11 November fell on a Sunday today, and 11 November is when we remember those who paid the supreme sacrifice in aid of what?
World War1, touted to be “The War To End All Wars” was really a practice round for the carnage to come. It was also an exercise in how to throw lives away. In my record card research I often see the effects of that carnage so many years ago. Men who were severely wounded, or who would suffer from the effects of gas, or “shell shock”. Men who would survive the war, only to die in the flu epidemic of 1918, or from the effects of their service overseas.
My record cards do not mention how this service affected their families, apart from a notation about a pension denied, or a grant given, campaign medals issued, or maybe just the name of the next of kin. In quite a few cases I have found the record cards of the soldier whose grave I photographed, and sometimes I have to remind myself that these were really real people, and not just a card with a name and abbreviated military history.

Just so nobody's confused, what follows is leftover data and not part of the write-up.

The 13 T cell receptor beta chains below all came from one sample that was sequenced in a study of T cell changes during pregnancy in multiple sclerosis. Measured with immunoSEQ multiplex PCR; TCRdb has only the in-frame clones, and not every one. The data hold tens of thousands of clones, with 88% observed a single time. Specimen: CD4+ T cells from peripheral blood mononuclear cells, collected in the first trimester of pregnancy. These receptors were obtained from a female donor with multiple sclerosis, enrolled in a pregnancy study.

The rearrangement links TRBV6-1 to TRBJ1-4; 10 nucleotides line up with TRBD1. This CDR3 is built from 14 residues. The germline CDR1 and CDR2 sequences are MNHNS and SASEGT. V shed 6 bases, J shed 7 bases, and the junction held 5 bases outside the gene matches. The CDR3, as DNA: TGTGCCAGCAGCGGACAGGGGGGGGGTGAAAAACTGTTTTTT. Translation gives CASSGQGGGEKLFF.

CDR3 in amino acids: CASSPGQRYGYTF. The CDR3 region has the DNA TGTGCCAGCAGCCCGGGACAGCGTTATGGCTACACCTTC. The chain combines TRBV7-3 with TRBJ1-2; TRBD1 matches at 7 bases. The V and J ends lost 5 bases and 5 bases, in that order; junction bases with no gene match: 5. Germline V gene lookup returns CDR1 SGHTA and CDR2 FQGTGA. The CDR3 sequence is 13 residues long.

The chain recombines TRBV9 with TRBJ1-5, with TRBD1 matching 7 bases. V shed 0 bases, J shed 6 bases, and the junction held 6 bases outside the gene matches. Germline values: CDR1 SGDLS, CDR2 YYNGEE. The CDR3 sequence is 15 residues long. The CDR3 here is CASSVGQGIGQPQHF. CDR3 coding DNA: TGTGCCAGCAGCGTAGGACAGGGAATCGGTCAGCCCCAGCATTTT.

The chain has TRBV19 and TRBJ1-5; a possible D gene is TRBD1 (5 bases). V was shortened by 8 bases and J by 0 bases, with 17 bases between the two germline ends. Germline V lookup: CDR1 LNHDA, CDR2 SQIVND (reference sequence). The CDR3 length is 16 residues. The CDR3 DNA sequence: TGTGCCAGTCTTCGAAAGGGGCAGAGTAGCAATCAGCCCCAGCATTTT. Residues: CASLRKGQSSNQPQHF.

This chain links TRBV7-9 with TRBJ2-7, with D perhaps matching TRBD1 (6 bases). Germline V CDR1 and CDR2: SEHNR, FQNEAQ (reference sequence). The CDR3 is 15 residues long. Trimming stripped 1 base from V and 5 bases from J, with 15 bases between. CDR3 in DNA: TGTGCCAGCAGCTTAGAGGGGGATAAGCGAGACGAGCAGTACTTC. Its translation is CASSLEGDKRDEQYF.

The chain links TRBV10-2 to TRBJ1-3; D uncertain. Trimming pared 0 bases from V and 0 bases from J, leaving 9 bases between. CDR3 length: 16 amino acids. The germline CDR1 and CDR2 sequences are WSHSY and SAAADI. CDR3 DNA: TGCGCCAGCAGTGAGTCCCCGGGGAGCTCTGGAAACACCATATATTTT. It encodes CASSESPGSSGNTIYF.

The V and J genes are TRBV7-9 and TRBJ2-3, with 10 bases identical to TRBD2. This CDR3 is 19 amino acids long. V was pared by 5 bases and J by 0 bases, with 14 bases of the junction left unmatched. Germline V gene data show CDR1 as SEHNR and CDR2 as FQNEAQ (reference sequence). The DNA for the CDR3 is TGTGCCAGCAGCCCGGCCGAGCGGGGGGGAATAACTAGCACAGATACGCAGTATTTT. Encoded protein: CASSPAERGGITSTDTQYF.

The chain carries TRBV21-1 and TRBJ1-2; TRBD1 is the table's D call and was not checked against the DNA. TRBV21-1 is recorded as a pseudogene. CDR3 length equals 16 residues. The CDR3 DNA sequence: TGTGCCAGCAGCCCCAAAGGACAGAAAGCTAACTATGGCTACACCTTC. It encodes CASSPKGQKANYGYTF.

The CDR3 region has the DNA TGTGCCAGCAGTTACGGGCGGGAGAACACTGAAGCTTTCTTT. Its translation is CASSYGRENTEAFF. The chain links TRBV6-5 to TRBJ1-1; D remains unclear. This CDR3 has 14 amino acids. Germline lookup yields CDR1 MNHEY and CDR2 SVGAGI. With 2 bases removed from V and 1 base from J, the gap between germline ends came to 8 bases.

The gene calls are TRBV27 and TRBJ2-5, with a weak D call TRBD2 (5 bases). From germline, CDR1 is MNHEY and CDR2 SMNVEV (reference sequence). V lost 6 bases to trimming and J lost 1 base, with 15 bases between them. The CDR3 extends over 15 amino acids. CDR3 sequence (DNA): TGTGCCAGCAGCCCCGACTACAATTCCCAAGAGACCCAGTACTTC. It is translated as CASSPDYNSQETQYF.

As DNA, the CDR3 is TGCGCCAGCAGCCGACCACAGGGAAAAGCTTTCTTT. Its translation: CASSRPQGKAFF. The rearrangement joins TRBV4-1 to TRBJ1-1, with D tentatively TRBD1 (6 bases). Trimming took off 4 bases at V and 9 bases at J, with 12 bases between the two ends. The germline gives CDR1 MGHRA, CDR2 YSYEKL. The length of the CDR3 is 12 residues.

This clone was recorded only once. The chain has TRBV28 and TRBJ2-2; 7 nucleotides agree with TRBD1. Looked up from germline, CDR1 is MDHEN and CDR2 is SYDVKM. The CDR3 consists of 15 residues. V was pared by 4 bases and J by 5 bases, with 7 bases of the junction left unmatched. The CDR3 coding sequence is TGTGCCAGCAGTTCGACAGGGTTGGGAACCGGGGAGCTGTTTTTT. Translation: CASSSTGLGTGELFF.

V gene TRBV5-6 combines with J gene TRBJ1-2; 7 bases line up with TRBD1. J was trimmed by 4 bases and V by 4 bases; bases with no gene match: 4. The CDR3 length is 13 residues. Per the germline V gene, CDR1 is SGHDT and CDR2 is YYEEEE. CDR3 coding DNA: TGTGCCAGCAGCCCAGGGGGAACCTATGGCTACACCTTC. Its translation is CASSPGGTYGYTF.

If my war grave photography has taught me one thing; then it has taught me that the military is an extremely efficient killing machine.
So today I will display my poppy with pride because I am remembering all those who never came home, and those who are no longer with us. I remember my grandfather who survived the slaughter of Delville Wood, and I remember my Uncle who is buried far away, and my late father who wore the poppy with pride and who was captured at Sidi Rezegh. I remember those who have no known grave, and those who came home broken. And, I will continue to do so as long as I am able, because it is important, and because we must never let this happen again.
In Memory of Herbert Turner, Robert Owen Turner and David Walker. Lest we Forget.
© DRW. 2012-2018. Images recreated 26/03/2016